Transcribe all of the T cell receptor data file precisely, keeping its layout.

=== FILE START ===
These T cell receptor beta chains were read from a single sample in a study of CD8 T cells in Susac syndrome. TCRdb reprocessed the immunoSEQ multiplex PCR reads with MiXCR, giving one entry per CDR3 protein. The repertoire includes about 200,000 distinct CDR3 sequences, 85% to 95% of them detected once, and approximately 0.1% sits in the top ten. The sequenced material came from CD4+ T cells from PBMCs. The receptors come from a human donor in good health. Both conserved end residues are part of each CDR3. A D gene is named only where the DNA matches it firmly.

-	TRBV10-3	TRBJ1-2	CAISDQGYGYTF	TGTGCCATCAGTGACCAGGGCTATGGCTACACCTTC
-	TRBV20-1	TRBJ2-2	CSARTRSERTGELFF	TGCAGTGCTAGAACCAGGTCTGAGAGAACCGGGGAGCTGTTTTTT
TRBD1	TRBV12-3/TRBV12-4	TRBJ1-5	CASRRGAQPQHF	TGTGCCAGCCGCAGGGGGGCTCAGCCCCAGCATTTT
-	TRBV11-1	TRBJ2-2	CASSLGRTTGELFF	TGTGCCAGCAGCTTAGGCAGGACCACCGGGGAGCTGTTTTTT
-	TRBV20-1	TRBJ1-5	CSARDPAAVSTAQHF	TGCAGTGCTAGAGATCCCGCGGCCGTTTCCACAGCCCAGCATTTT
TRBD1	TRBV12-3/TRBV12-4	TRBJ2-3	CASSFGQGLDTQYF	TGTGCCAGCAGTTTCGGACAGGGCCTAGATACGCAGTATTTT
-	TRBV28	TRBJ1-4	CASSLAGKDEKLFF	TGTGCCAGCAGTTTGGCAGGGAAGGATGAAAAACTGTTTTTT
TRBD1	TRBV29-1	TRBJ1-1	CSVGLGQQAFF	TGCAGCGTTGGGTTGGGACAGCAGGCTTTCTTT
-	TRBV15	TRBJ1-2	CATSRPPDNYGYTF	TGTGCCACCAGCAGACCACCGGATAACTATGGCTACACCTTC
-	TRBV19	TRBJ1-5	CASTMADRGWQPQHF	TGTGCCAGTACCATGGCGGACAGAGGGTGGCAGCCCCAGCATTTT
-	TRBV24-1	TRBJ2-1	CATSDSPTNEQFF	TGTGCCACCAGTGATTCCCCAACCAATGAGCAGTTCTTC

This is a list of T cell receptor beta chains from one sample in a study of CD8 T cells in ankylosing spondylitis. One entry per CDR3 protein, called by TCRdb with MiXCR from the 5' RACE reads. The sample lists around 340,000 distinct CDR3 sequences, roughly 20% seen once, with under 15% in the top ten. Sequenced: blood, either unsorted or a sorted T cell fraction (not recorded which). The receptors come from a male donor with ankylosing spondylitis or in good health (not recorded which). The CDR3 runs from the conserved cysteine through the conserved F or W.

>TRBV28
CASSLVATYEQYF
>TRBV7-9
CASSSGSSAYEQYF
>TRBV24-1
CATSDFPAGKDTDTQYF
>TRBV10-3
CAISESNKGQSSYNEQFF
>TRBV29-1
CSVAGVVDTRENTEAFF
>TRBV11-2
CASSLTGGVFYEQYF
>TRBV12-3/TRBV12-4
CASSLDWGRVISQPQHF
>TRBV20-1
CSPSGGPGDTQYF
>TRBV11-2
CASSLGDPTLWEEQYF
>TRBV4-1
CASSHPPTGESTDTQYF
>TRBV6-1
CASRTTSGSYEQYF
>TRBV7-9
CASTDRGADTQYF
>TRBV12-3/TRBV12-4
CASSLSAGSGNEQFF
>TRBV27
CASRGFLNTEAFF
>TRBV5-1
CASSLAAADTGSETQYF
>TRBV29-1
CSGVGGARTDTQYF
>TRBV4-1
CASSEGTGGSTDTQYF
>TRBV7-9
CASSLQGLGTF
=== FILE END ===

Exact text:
These T cell receptor beta chains were read from a single sample in a study of CD8 T cells in Susac syndrome. TCRdb reprocessed the immunoSEQ multiplex PCR reads with MiXCR, giving one entry per CDR3 protein. The repertoire includes about 200,000 distinct CDR3 sequences, 85% to 95% of them detected once, and approximately 0.1% sits in the top ten. The sequenced material came from CD4+ T cells from PBMCs. The receptors come from a human donor in good health. Both conserved end residues are part of each CDR3. A D gene is named only where the DNA matches it firmly.

-	TRBV10-3	TRBJ1-2	CAISDQGYGYTF	TGTGCCATCAGTGACCAGGGCTATGGCTACACCTTC
-	TRBV20-1	TRBJ2-2	CSARTRSERTGELFF	TGCAGTGCTAGAACCAGGTCTGAGAGAACCGGGGAGCTGTTTTTT
TRBD1	TRBV12-3/TRBV12-4	TRBJ1-5	CASRRGAQPQHF	TGTGCCAGCCGCAGGGGGGCTCAGCCCCAGCATTTT
-	TRBV11-1	TRBJ2-2	CASSLGRTTGELFF	TGTGCCAGCAGCTTAGGCAGGACCACCGGGGAGCTGTTTTTT
-	TRBV20-1	TRBJ1-5	CSARDPAAVSTAQHF	TGCAGTGCTAGAGATCCCGCGGCCGTTTCCACAGCCCAGCATTTT
TRBD1	TRBV12-3/TRBV12-4	TRBJ2-3	CASSFGQGLDTQYF	TGTGCCAGCAGTTTCGGACAGGGCCTAGATACGCAGTATTTT
-	TRBV28	TRBJ1-4	CASSLAGKDEKLFF	TGTGCCAGCAGTTTGGCAGGGAAGGATGAAAAACTGTTTTTT
TRBD1	TRBV29-1	TRBJ1-1	CSVGLGQQAFF	TGCAGCGTTGGGTTGGGACAGCAGGCTTTCTTT
-	TRBV15	TRBJ1-2	CATSRPPDNYGYTF	TGTGCCACCAGCAGACCACCGGATAACTATGGCTACACCTTC
-	TRBV19	TRBJ1-5	CASTMADRGWQPQHF	TGTGCCAGTACCATGGCGGACAGAGGGTGGCAGCCCCAGCATTTT
-	TRBV24-1	TRBJ2-1	CATSDSPTNEQFF	TGTGCCACCAGTGATTCCCCAACCAATGAGCAGTTCTTC

This is a list of T cell receptor beta chains from one sample in a study of CD8 T cells in ankylosing spondylitis. One entry per CDR3 protein, called by TCRdb with MiXCR from the 5' RACE reads. The sample lists around 340,000 distinct CDR3 sequences, roughly 20% seen once, with under 15% in the top ten. Sequenced: blood, either unsorted or a sorted T cell fraction (not recorded which). The receptors come from a male donor with ankylosing spondylitis or in good health (not recorded which). The CDR3 runs from the conserved cysteine through the conserved F or W.

>TRBV28
CASSLVATYEQYF
>TRBV7-9
CASSSGSSAYEQYF
>TRBV24-1
CATSDFPAGKDTDTQYF
>TRBV10-3
CAISESNKGQSSYNEQFF
>TRBV29-1
CSVAGVVDTRENTEAFF
>TRBV11-2
CASSLTGGVFYEQYF
>TRBV12-3/TRBV12-4
CASSLDWGRVISQPQHF
>TRBV20-1
CSPSGGPGDTQYF
>TRBV11-2
CASSLGDPTLWEEQYF
>TRBV4-1
CASSHPPTGESTDTQYF
>TRBV6-1
CASRTTSGSYEQYF
>TRBV7-9
CASTDRGADTQYF
>TRBV12-3/TRBV12-4
CASSLSAGSGNEQFF
>TRBV27
CASRGFLNTEAFF
>TRBV5-1
CASSLAAADTGSETQYF
>TRBV29-1
CSGVGGARTDTQYF
>TRBV4-1
CASSEGTGGSTDTQYF
>TRBV7-9
CASSLQGLGTF